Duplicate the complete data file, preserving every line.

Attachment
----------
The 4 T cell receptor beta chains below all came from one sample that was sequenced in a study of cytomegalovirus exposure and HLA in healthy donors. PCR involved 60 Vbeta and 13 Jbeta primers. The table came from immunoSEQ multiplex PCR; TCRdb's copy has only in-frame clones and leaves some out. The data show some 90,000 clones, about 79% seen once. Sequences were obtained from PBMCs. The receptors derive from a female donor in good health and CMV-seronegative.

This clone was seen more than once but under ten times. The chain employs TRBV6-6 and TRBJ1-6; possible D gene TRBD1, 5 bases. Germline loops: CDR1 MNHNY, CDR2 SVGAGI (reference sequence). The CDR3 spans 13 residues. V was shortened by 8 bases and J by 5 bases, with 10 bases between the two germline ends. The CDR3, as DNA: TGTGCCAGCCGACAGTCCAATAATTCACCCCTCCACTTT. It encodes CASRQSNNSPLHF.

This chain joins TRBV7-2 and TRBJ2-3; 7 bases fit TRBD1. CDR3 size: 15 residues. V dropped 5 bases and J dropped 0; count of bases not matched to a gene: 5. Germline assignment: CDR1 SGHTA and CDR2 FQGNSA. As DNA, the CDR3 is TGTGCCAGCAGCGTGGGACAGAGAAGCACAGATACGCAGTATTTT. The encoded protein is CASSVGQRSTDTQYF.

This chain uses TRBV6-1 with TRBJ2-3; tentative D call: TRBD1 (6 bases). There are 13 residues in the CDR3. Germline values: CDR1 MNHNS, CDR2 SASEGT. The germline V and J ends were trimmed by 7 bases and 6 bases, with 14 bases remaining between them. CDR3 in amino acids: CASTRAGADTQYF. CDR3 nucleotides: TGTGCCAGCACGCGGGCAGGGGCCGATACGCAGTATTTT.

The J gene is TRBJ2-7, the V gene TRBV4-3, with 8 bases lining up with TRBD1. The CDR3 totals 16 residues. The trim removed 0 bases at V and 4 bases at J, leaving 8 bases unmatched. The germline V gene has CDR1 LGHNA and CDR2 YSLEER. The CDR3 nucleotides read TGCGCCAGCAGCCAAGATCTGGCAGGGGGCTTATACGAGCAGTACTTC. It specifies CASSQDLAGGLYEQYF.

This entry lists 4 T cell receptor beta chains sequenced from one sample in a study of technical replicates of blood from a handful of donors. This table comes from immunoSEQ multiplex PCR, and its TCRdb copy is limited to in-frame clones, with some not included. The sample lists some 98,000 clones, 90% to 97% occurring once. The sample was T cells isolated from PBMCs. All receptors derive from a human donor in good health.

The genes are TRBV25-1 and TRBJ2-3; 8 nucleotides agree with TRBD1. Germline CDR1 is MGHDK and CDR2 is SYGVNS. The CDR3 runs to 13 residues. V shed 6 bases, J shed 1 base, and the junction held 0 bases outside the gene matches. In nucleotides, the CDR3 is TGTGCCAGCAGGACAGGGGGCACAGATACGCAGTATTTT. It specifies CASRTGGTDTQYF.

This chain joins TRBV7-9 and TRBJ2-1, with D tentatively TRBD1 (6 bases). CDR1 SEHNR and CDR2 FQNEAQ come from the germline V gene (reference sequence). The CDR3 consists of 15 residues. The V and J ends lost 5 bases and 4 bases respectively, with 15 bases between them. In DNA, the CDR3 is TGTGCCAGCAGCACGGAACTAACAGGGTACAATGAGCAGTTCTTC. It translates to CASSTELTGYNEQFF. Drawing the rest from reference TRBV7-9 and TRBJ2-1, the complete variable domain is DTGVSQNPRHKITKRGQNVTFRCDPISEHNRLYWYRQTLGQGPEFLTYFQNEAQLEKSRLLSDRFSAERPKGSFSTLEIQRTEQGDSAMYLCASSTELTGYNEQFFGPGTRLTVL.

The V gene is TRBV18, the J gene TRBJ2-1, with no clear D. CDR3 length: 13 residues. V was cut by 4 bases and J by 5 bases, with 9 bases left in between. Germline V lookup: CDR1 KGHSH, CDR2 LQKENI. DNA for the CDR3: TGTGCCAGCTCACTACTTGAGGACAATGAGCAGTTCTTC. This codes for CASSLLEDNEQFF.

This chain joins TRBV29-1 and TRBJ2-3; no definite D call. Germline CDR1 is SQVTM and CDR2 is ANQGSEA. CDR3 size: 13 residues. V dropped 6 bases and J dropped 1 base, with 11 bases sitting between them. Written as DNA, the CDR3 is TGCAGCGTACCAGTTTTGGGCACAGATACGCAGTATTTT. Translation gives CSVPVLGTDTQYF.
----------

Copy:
The 4 T cell receptor beta chains below all came from one sample that was sequenced in a study of cytomegalovirus exposure and HLA in healthy donors. PCR involved 60 Vbeta and 13 Jbeta primers. The table came from immunoSEQ multiplex PCR; TCRdb's copy has only in-frame clones and leaves some out. The data show some 90,000 clones, about 79% seen once. Sequences were obtained from PBMCs. The receptors derive from a female donor in good health and CMV-seronegative.

This clone was seen more than once but under ten times. The chain employs TRBV6-6 and TRBJ1-6; possible D gene TRBD1, 5 bases. Germline loops: CDR1 MNHNY, CDR2 SVGAGI (reference sequence). The CDR3 spans 13 residues. V was shortened by 8 bases and J by 5 bases, with 10 bases between the two germline ends. The CDR3, as DNA: TGTGCCAGCCGACAGTCCAATAATTCACCCCTCCACTTT. It encodes CASRQSNNSPLHF.

This chain joins TRBV7-2 and TRBJ2-3; 7 bases fit TRBD1. CDR3 size: 15 residues. V dropped 5 bases and J dropped 0; count of bases not matched to a gene: 5. Germline assignment: CDR1 SGHTA and CDR2 FQGNSA. As DNA, the CDR3 is TGTGCCAGCAGCGTGGGACAGAGAAGCACAGATACGCAGTATTTT. The encoded protein is CASSVGQRSTDTQYF.

This chain uses TRBV6-1 with TRBJ2-3; tentative D call: TRBD1 (6 bases). There are 13 residues in the CDR3. Germline values: CDR1 MNHNS, CDR2 SASEGT. The germline V and J ends were trimmed by 7 bases and 6 bases, with 14 bases remaining between them. CDR3 in amino acids: CASTRAGADTQYF. CDR3 nucleotides: TGTGCCAGCACGCGGGCAGGGGCCGATACGCAGTATTTT.

The J gene is TRBJ2-7, the V gene TRBV4-3, with 8 bases lining up with TRBD1. The CDR3 totals 16 residues. The trim removed 0 bases at V and 4 bases at J, leaving 8 bases unmatched. The germline V gene has CDR1 LGHNA and CDR2 YSLEER. The CDR3 nucleotides read TGCGCCAGCAGCCAAGATCTGGCAGGGGGCTTATACGAGCAGTACTTC. It specifies CASSQDLAGGLYEQYF.

This entry lists 4 T cell receptor beta chains sequenced from one sample in a study of technical replicates of blood from a handful of donors. This table comes from immunoSEQ multiplex PCR, and its TCRdb copy is limited to in-frame clones, with some not included. The sample lists some 98,000 clones, 90% to 97% occurring once. The sample was T cells isolated from PBMCs. All receptors derive from a human donor in good health.

The genes are TRBV25-1 and TRBJ2-3; 8 nucleotides agree with TRBD1. Germline CDR1 is MGHDK and CDR2 is SYGVNS. The CDR3 runs to 13 residues. V shed 6 bases, J shed 1 base, and the junction held 0 bases outside the gene matches. In nucleotides, the CDR3 is TGTGCCAGCAGGACAGGGGGCACAGATACGCAGTATTTT. It specifies CASRTGGTDTQYF.

This chain joins TRBV7-9 and TRBJ2-1, with D tentatively TRBD1 (6 bases). CDR1 SEHNR and CDR2 FQNEAQ come from the germline V gene (reference sequence). The CDR3 consists of 15 residues. The V and J ends lost 5 bases and 4 bases respectively, with 15 bases between them. In DNA, the CDR3 is TGTGCCAGCAGCACGGAACTAACAGGGTACAATGAGCAGTTCTTC. It translates to CASSTELTGYNEQFF. Drawing the rest from reference TRBV7-9 and TRBJ2-1, the complete variable domain is DTGVSQNPRHKITKRGQNVTFRCDPISEHNRLYWYRQTLGQGPEFLTYFQNEAQLEKSRLLSDRFSAERPKGSFSTLEIQRTEQGDSAMYLCASSTELTGYNEQFFGPGTRLTVL.

The V gene is TRBV18, the J gene TRBJ2-1, with no clear D. CDR3 length: 13 residues. V was cut by 4 bases and J by 5 bases, with 9 bases left in between. Germline V lookup: CDR1 KGHSH, CDR2 LQKENI. DNA for the CDR3: TGTGCCAGCTCACTACTTGAGGACAATGAGCAGTTCTTC. This codes for CASSLLEDNEQFF.

This chain joins TRBV29-1 and TRBJ2-3; no definite D call. Germline CDR1 is SQVTM and CDR2 is ANQGSEA. CDR3 size: 13 residues. V dropped 6 bases and J dropped 1 base, with 11 bases sitting between them. Written as DNA, the CDR3 is TGCAGCGTACCAGTTTTGGGCACAGATACGCAGTATTTT. Translation gives CSVPVLGTDTQYF.